Although the economy has been steady this year, at least one analyst has dire predictions, comparing the current period to the buildup to the Great Depression and warning that this fall is when things will come to a head.
Mark Yusko, CEO of Morgan Creek Capital, has been predicting bad news for the economy since January and he is sticking by that, saying Monday on CNBC's "Power Lunch" that he believes too much stimulus and quantitative easing has resulted in a "huge" bubble in US stocks.
"I have this belief that we're flowing toward the path of 1928-29 when Hoover was president," Yusko said.
"Now Trump is president. Both were presidents with no experience who come in with a Congress that is all Republican, lots of big promises, lots of things that don't happen and the fall is when people realise, 'Wait, it hasn't played out the way we thought.'"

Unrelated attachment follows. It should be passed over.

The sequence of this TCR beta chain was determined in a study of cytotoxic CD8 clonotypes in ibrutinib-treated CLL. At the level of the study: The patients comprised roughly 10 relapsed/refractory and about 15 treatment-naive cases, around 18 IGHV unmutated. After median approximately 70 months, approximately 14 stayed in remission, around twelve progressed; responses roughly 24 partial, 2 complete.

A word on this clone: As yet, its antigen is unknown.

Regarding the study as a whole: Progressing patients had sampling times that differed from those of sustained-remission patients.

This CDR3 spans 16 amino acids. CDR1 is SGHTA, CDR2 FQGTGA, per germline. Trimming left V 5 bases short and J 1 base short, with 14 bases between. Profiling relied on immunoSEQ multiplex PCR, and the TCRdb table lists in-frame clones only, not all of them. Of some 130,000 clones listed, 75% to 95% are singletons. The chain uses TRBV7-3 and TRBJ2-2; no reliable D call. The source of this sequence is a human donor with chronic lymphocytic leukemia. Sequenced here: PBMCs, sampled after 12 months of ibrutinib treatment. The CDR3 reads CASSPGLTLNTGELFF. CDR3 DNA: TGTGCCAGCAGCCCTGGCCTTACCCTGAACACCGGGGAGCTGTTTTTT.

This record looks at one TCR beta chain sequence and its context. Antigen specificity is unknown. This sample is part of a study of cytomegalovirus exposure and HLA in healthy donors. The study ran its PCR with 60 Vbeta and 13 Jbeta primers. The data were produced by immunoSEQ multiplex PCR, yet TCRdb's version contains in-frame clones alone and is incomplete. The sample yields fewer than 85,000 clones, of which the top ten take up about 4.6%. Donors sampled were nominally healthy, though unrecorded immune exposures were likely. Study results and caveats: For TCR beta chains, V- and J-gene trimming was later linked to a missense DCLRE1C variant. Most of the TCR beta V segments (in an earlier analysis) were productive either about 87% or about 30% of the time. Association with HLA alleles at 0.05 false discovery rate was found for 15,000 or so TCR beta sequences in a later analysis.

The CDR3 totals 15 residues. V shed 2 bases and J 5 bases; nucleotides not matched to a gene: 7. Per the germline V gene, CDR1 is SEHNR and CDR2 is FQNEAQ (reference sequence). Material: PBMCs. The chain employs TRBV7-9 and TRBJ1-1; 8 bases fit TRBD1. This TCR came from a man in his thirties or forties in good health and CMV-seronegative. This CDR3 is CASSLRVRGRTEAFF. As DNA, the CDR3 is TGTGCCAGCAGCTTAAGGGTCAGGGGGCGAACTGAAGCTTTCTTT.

He points to evidence of declining growth as well as that fall is a weak time traditionally for the US economy as people return from vacation.
"[By the fall], we'll have a lot more evidence of declining growth. Growth has been slipping," he said.
However, it was not all gloom and doom as Yusko said the emerging markets were still strong places to invest.
"Growth is where you want to invest," he said.
"All the growth is in the emerging markets, the developing world. It's really tough if you look around the developed world." he said profits in the United States are the same as they were in 2012.
Yusko said at the beginning of the year "every single analyst" said emerging markets were going to underperform the US.
"That hasn't been the case," he said.
Indeed, in 2017 the iShares MSCI Emerging Markets ETF (EEM) has been up more than 18 per cent while the S&P 500 index has risen more than 8 per cent.
S&P 500 (blue) vs iShares MSCI Emerging Markets ETF (green) in 2017
He also sees trends that are going to push interest rates down, making growth harder to find and emerging markets more attractive.
Those trends are the killer D's, according to Yusko: bad demographics in the US, Europe and Japan and too much debt and deflation.